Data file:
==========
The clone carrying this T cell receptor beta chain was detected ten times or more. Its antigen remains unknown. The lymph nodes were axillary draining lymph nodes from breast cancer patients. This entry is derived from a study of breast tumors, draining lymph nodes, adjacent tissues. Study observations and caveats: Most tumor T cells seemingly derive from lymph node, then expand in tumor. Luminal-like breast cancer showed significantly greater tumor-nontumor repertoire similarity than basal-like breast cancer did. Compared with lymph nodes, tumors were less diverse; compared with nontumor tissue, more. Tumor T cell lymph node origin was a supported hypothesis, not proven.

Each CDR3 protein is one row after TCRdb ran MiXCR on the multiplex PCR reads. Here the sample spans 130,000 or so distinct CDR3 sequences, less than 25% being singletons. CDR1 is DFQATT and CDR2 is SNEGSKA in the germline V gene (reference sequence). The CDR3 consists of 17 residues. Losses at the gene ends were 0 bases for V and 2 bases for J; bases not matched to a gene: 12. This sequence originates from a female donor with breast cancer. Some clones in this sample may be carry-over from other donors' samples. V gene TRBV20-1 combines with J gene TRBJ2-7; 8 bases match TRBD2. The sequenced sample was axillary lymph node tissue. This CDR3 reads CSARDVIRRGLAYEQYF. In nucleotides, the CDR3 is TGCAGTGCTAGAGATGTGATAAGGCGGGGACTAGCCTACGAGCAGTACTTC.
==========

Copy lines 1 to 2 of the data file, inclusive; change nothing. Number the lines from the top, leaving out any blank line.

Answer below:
The clone carrying this T cell receptor beta chain was detected ten times or more. Its antigen remains unknown. The lymph nodes were axillary draining lymph nodes from breast cancer patients. This entry is derived from a study of breast tumors, draining lymph nodes, adjacent tissues. Study observations and caveats: Most tumor T cells seemingly derive from lymph node, then expand in tumor. Luminal-like breast cancer showed significantly greater tumor-nontumor repertoire similarity than basal-like breast cancer did. Compared with lymph nodes, tumors were less diverse; compared with nontumor tissue, more. Tumor T cell lymph node origin was a supported hypothesis, not proven.

Each CDR3 protein is one row after TCRdb ran MiXCR on the multiplex PCR reads. Here the sample spans 130,000 or so distinct CDR3 sequences, less than 25% being singletons. CDR1 is DFQATT and CDR2 is SNEGSKA in the germline V gene (reference sequence). The CDR3 consists of 17 residues. Losses at the gene ends were 0 bases for V and 2 bases for J; bases not matched to a gene: 12. This sequence originates from a female donor with breast cancer. Some clones in this sample may be carry-over from other donors' samples. V gene TRBV20-1 combines with J gene TRBJ2-7; 8 bases match TRBD2. The sequenced sample was axillary lymph node tissue. This CDR3 reads CSARDVIRRGLAYEQYF. In nucleotides, the CDR3 is TGCAGTGCTAGAGATGTGATAAGGCGGGGACTAGCCTACGAGCAGTACTTC.